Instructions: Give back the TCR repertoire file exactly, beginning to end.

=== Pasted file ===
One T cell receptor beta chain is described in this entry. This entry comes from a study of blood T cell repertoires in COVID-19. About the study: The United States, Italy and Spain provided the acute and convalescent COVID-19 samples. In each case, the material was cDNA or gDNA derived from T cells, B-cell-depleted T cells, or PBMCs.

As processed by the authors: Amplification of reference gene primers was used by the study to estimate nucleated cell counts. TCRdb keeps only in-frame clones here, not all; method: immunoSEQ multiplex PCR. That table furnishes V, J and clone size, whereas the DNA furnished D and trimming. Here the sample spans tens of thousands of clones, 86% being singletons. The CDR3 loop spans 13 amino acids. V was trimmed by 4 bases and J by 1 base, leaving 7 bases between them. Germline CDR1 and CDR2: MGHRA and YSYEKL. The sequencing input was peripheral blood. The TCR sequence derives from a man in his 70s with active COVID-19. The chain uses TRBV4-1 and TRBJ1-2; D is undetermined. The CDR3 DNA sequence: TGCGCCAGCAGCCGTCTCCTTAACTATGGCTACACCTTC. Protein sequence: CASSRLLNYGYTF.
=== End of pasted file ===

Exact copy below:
One T cell receptor beta chain is described in this entry. This entry comes from a study of blood T cell repertoires in COVID-19. About the study: The United States, Italy and Spain provided the acute and convalescent COVID-19 samples. In each case, the material was cDNA or gDNA derived from T cells, B-cell-depleted T cells, or PBMCs.

As processed by the authors: Amplification of reference gene primers was used by the study to estimate nucleated cell counts. TCRdb keeps only in-frame clones here, not all; method: immunoSEQ multiplex PCR. That table furnishes V, J and clone size, whereas the DNA furnished D and trimming. Here the sample spans tens of thousands of clones, 86% being singletons. The CDR3 loop spans 13 amino acids. V was trimmed by 4 bases and J by 1 base, leaving 7 bases between them. Germline CDR1 and CDR2: MGHRA and YSYEKL. The sequencing input was peripheral blood. The TCR sequence derives from a man in his 70s with active COVID-19. The chain uses TRBV4-1 and TRBJ1-2; D is undetermined. The CDR3 DNA sequence: TGCGCCAGCAGCCGTCTCCTTAACTATGGCTACACCTTC. Protein sequence: CASSRLLNYGYTF.